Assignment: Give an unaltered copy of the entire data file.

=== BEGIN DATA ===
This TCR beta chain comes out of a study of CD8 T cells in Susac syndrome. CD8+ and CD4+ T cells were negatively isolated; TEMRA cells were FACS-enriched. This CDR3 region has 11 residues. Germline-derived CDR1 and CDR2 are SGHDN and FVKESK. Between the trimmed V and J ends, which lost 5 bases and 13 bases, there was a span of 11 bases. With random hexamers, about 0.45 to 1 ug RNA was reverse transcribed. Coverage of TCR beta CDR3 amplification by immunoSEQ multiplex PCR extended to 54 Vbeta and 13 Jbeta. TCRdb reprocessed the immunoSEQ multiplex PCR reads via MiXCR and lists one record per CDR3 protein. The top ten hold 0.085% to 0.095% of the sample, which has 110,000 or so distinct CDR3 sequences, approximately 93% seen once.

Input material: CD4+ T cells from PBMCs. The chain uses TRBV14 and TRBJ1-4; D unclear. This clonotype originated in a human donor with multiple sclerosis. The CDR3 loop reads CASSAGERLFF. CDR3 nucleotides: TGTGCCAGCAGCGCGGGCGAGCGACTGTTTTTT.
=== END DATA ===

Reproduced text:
This TCR beta chain comes out of a study of CD8 T cells in Susac syndrome. CD8+ and CD4+ T cells were negatively isolated; TEMRA cells were FACS-enriched. This CDR3 region has 11 residues. Germline-derived CDR1 and CDR2 are SGHDN and FVKESK. Between the trimmed V and J ends, which lost 5 bases and 13 bases, there was a span of 11 bases. With random hexamers, about 0.45 to 1 ug RNA was reverse transcribed. Coverage of TCR beta CDR3 amplification by immunoSEQ multiplex PCR extended to 54 Vbeta and 13 Jbeta. TCRdb reprocessed the immunoSEQ multiplex PCR reads via MiXCR and lists one record per CDR3 protein. The top ten hold 0.085% to 0.095% of the sample, which has 110,000 or so distinct CDR3 sequences, approximately 93% seen once.

Input material: CD4+ T cells from PBMCs. The chain uses TRBV14 and TRBJ1-4; D unclear. This clonotype originated in a human donor with multiple sclerosis. The CDR3 loop reads CASSAGERLFF. CDR3 nucleotides: TGTGCCAGCAGCGCGGGCGAGCGACTGTTTTTT.